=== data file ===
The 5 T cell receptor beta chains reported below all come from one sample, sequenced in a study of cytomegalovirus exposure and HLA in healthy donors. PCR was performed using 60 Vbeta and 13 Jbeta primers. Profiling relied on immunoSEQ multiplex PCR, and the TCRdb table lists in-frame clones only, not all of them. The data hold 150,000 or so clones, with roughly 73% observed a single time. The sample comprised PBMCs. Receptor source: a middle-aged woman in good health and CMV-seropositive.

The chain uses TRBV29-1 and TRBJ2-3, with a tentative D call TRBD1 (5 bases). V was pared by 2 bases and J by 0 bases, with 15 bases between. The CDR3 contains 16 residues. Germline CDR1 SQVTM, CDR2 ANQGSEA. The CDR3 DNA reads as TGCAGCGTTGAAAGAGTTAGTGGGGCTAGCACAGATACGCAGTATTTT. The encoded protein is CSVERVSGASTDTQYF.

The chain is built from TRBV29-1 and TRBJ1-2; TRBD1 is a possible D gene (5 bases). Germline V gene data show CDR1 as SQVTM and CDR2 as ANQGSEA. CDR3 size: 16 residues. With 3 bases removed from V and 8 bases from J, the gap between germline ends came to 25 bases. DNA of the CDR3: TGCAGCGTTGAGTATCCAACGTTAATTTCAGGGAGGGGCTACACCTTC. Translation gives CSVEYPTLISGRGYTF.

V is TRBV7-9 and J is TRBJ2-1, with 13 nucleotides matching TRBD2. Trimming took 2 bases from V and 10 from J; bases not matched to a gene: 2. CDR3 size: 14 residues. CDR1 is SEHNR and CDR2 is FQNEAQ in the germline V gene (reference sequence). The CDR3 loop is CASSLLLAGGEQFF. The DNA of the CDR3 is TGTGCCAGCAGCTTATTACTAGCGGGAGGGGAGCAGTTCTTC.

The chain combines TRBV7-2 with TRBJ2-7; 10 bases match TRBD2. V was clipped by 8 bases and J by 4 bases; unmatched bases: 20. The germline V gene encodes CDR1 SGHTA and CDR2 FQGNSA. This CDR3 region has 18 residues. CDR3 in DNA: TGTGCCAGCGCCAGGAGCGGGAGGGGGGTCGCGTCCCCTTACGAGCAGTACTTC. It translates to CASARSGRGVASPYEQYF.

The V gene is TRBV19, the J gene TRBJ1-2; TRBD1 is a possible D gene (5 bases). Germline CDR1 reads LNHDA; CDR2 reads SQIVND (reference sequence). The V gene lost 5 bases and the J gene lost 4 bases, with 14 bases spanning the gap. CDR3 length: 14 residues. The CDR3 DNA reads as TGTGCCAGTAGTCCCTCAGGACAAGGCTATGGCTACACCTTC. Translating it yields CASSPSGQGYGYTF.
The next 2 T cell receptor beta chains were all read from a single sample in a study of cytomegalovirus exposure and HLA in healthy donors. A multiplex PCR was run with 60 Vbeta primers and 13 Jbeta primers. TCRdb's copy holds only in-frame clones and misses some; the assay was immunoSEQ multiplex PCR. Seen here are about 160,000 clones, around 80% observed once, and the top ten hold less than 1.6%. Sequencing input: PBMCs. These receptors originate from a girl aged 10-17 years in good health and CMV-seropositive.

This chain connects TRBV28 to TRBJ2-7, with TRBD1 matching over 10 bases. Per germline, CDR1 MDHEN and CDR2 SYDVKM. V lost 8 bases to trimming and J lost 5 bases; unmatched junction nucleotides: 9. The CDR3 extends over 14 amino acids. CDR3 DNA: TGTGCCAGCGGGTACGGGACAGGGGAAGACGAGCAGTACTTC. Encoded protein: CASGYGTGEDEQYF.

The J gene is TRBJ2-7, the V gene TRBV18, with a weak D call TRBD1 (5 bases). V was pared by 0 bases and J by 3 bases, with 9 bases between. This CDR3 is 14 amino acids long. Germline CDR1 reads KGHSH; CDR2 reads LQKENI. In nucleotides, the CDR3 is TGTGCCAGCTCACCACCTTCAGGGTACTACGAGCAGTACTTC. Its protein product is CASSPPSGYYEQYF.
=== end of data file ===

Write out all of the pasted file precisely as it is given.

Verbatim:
The 5 T cell receptor beta chains reported below all come from one sample, sequenced in a study of cytomegalovirus exposure and HLA in healthy donors. PCR was performed using 60 Vbeta and 13 Jbeta primers. Profiling relied on immunoSEQ multiplex PCR, and the TCRdb table lists in-frame clones only, not all of them. The data hold 150,000 or so clones, with roughly 73% observed a single time. The sample comprised PBMCs. Receptor source: a middle-aged woman in good health and CMV-seropositive.

The chain uses TRBV29-1 and TRBJ2-3, with a tentative D call TRBD1 (5 bases). V was pared by 2 bases and J by 0 bases, with 15 bases between. The CDR3 contains 16 residues. Germline CDR1 SQVTM, CDR2 ANQGSEA. The CDR3 DNA reads as TGCAGCGTTGAAAGAGTTAGTGGGGCTAGCACAGATACGCAGTATTTT. The encoded protein is CSVERVSGASTDTQYF.

The chain is built from TRBV29-1 and TRBJ1-2; TRBD1 is a possible D gene (5 bases). Germline V gene data show CDR1 as SQVTM and CDR2 as ANQGSEA. CDR3 size: 16 residues. With 3 bases removed from V and 8 bases from J, the gap between germline ends came to 25 bases. DNA of the CDR3: TGCAGCGTTGAGTATCCAACGTTAATTTCAGGGAGGGGCTACACCTTC. Translation gives CSVEYPTLISGRGYTF.

V is TRBV7-9 and J is TRBJ2-1, with 13 nucleotides matching TRBD2. Trimming took 2 bases from V and 10 from J; bases not matched to a gene: 2. CDR3 size: 14 residues. CDR1 is SEHNR and CDR2 is FQNEAQ in the germline V gene (reference sequence). The CDR3 loop is CASSLLLAGGEQFF. The DNA of the CDR3 is TGTGCCAGCAGCTTATTACTAGCGGGAGGGGAGCAGTTCTTC.

The chain combines TRBV7-2 with TRBJ2-7; 10 bases match TRBD2. V was clipped by 8 bases and J by 4 bases; unmatched bases: 20. The germline V gene encodes CDR1 SGHTA and CDR2 FQGNSA. This CDR3 region has 18 residues. CDR3 in DNA: TGTGCCAGCGCCAGGAGCGGGAGGGGGGTCGCGTCCCCTTACGAGCAGTACTTC. It translates to CASARSGRGVASPYEQYF.

The V gene is TRBV19, the J gene TRBJ1-2; TRBD1 is a possible D gene (5 bases). Germline CDR1 reads LNHDA; CDR2 reads SQIVND (reference sequence). The V gene lost 5 bases and the J gene lost 4 bases, with 14 bases spanning the gap. CDR3 length: 14 residues. The CDR3 DNA reads as TGTGCCAGTAGTCCCTCAGGACAAGGCTATGGCTACACCTTC. Translating it yields CASSPSGQGYGYTF.
The next 2 T cell receptor beta chains were all read from a single sample in a study of cytomegalovirus exposure and HLA in healthy donors. A multiplex PCR was run with 60 Vbeta primers and 13 Jbeta primers. TCRdb's copy holds only in-frame clones and misses some; the assay was immunoSEQ multiplex PCR. Seen here are about 160,000 clones, around 80% observed once, and the top ten hold less than 1.6%. Sequencing input: PBMCs. These receptors originate from a girl aged 10-17 years in good health and CMV-seropositive.

This chain connects TRBV28 to TRBJ2-7, with TRBD1 matching over 10 bases. Per germline, CDR1 MDHEN and CDR2 SYDVKM. V lost 8 bases to trimming and J lost 5 bases; unmatched junction nucleotides: 9. The CDR3 extends over 14 amino acids. CDR3 DNA: TGTGCCAGCGGGTACGGGACAGGGGAAGACGAGCAGTACTTC. Encoded protein: CASGYGTGEDEQYF.

The J gene is TRBJ2-7, the V gene TRBV18, with a weak D call TRBD1 (5 bases). V was pared by 0 bases and J by 3 bases, with 9 bases between. This CDR3 is 14 amino acids long. Germline CDR1 reads KGHSH; CDR2 reads LQKENI. In nucleotides, the CDR3 is TGTGCCAGCTCACCACCTTCAGGGTACTACGAGCAGTACTTC. Its protein product is CASSPPSGYYEQYF.